CHARLOTTESVILLE, Va. (NEWSPLEX) -- A high school student in Charlottesville has started a petition to remove the Robert E. Lee statue from Lee Park in the downtown part of Charlottesville.
Some members of the Charlottesville City Council think it's a good idea, and the petition has already gotten more than 200 supporters.
"I feel like anything that I feel passionate about, I'm going to be brave and do what I can to make a change," said high school student Zyhana Bryant.
The determined ninth grader at Charlottesville High School started a petition to remove the Robert E. Lee statue from Lee Park., which she says is something she's been thinking of doing for quite a while.
"I realize that there had been a lot of controversy about the statue in the past, particularly with councilwoman Kristin Szakos, and I kind of feel like the timing wasn't the best maybe as far as what was going on in the General Assembly last year in 2015," said Bryant. "And I thought that now was the better opportunity to make a change."
In the petition, Bryant says the statue makes her and her peers feel uncomfortable, that it's very offensive. For that reason, they don't visit the park.
"We're not trying to erase history. That's not what we're trying to do, and I think people are also trying to misinterpret what we are trying to do, what we are trying to do is make it more welcoming," she said.
The statue was donated by Paul McIntire in 1924. It has been controversial for years, and now city government leaders are also calling for it to be removed.
"So many people don't participate in local government because they don't understand the way that it works, and then they defiantly don't participate in national government because they feel like their vote doesn't count, their voice isn't heard," said Bryant. "Here in Charlottesville we can make such a big impact because it's such a small area."
Tuesday at 9:30 a.m., city leaders will hold a press conference in Lee Park to call for the statue's removal.
Charlottesville Mayor Mike Signer released the following statement on Charlottesville's Confederate Memorials:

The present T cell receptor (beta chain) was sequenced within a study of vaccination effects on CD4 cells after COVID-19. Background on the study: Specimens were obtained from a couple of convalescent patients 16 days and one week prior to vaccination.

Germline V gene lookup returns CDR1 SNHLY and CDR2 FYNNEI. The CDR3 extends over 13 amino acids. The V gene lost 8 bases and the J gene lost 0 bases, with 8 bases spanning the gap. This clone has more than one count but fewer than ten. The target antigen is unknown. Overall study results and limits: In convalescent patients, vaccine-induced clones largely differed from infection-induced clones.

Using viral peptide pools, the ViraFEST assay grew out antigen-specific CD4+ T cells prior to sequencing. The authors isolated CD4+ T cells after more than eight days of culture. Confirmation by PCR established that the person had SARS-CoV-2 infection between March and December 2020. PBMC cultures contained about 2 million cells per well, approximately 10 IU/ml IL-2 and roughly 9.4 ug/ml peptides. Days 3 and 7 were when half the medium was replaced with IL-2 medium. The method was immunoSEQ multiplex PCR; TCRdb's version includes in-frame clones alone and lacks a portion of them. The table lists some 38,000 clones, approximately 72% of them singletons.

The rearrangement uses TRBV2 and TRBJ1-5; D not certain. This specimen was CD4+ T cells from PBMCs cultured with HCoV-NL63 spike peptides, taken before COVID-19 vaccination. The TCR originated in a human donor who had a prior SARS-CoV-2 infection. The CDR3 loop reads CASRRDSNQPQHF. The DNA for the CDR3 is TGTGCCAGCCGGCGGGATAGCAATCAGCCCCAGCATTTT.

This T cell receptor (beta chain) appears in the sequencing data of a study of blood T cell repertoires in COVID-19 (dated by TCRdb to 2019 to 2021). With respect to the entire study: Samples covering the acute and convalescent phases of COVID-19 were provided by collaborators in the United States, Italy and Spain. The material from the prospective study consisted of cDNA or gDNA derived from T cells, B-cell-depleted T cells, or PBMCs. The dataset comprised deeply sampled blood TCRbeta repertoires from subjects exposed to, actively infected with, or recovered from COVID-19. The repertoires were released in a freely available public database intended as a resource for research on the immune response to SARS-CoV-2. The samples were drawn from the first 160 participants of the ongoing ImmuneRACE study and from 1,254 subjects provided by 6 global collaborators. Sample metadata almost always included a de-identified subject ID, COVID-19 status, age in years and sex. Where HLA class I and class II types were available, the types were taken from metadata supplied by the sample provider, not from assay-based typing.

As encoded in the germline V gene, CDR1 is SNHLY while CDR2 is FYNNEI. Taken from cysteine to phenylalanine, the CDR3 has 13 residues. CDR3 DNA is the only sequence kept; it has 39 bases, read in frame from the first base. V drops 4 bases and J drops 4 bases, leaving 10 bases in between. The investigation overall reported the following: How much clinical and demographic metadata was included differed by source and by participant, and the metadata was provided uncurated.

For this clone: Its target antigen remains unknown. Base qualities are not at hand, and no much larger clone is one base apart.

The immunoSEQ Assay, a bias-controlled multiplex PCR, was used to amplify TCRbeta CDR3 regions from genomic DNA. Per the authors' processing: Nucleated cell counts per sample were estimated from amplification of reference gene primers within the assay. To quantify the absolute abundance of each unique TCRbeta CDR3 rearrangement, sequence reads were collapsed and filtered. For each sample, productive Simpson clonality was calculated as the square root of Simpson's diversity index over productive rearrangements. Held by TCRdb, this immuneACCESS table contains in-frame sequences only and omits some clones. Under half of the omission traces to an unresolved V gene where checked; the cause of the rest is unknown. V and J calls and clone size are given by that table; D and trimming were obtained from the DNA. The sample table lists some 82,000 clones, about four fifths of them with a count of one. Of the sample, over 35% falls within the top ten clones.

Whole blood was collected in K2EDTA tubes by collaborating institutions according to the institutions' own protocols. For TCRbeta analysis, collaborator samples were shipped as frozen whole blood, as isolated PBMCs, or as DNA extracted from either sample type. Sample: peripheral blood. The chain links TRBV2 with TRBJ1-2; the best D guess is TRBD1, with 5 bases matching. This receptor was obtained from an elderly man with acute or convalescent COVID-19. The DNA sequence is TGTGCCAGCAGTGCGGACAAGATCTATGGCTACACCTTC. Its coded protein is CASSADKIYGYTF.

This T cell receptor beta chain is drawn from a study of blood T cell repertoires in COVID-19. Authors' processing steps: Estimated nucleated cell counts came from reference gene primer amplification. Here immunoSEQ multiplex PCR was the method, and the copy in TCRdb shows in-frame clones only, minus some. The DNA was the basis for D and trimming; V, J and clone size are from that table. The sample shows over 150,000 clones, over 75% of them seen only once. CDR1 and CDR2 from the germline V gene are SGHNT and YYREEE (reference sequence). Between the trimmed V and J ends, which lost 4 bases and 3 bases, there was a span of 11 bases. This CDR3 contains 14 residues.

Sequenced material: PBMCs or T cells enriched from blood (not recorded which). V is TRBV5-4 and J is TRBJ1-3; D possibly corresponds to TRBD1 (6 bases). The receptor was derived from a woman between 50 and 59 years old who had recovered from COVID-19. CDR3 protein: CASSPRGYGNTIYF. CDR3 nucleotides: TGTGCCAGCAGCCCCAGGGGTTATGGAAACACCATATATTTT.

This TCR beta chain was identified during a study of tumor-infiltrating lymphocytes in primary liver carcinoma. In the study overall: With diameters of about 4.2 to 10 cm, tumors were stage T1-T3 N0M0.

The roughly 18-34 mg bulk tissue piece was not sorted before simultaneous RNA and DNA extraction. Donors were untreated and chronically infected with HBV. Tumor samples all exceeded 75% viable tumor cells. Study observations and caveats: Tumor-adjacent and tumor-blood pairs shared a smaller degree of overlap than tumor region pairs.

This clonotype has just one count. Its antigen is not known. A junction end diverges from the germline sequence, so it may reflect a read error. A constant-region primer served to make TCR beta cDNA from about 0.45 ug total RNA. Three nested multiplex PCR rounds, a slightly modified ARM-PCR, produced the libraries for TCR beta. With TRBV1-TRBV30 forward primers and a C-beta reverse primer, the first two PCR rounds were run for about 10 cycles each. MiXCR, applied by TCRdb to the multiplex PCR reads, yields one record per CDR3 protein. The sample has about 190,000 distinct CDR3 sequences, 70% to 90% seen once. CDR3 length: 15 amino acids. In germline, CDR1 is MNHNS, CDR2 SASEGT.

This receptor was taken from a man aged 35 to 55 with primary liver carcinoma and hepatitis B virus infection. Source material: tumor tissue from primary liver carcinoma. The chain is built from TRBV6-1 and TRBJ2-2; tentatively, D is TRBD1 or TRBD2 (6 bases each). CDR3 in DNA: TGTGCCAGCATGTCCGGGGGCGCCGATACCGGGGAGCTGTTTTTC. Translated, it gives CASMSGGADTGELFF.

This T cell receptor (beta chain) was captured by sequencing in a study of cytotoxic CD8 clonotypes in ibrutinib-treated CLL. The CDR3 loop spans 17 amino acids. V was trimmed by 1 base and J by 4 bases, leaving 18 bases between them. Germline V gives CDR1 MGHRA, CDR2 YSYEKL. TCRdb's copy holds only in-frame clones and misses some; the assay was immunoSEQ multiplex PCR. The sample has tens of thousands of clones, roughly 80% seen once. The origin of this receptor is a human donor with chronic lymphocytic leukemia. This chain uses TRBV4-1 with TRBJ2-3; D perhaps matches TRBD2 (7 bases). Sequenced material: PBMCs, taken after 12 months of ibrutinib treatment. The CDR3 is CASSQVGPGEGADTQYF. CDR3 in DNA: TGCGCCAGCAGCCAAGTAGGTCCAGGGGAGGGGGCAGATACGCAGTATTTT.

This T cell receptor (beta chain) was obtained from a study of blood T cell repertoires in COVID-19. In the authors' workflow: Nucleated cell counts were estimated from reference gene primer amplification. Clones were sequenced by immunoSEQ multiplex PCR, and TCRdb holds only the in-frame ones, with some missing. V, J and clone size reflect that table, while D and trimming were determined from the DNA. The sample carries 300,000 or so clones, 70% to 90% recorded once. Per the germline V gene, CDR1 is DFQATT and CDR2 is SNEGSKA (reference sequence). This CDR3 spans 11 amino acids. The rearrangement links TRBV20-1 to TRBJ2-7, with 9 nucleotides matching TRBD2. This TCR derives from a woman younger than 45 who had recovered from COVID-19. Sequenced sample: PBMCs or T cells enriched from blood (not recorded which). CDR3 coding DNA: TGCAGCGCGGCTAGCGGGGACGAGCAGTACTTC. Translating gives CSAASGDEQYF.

March 21, 2016
Charlottesville is indeed a world-class city. But we have dark chapters in our past, including slavery, lynchings, Jim Crow, segregation, Massive Resistance, and Vinegar Hill. We see one of those chapters every time we’re in Lee Park or Court Square, where, in the 1920s, City leaders elected to celebrate the Confederacy and, by extension, slavery by placing large monuments to Robert E. Lee and Stonewall Jackson. As historical photographs document, these installations occurred with parades of thousands of people celebrating the Confederate cause. We can only imagine how exclusionary those events were.
With the passage of time and our long march toward inclusion, social justice, and societal progress, we can now see those choices for what they were: mistakes that demeaned our brothers and sisters and stained a fine city’s legacy. To quote Mayor Mitch Landrieu of New Orleans on another great Southern city’s decision to move its Confederate memorials to museums:
“Symbols matter and should reflect who we are as a people. These monuments do not now, nor have they ever reflected the history, the strength, the richness, the diversity or the soul of who we are as a people and a city. This is the right thing to do and now is the time to do it. Moving the location of these monuments — from prominent public places in our city where they are revered to a place where they can be remembered — changes only their geography, not our history.”
I believe we must continually strive to heal the wounds created by slavery and racism in our community. For me, this decision is not about one man or one statue. It’s about how we reckon today with the City’s shameful decisions, during the Jim Crow era, to celebrate the Confederacy in our public places. However, as the Mayor of the whole City, I need to make an informed and deliberative decision on this matter. We’ve already heard from many Charlottesvillians on both sides, and I will continue to listen and learn in the weeks ahead. I believe we should rely on the wisdom of our remarkable community by creating a “Blue Ribbon Commission on Confederate Memorials” that will work on issues including:
1. Ample engagement with the community through public hearings and efforts like the petition underway
2. Evaluating and advising on the full range of options before us, including moving the memorials to a museum, changing their context to reflect current values, and adding new memorials
3. Fully explaining the policy behind the effort, including which memorials may be included in the policy and why
4. Assessing the costs involved, including moving monuments and creating new ones
5. Developing both a funding and fundraising strategy for any effort
6. Determining the appropriate historical location where memorials might be moved
I believe this Task Force should be created within 30 days, and should report back to Council on the above questions within 90 days. Finally, I believe Council should also order a full legal review of any obstacles from our attorneys, and that the Task Force should also be advised by our counsel.
In the weeks ahead, I plan on discussing this proposal with my colleagues and with the community, as we forge, together, a path from the darkness of the past to a brighter future.
Mayor Mike Signer
City of Charlottesville
A World-Class City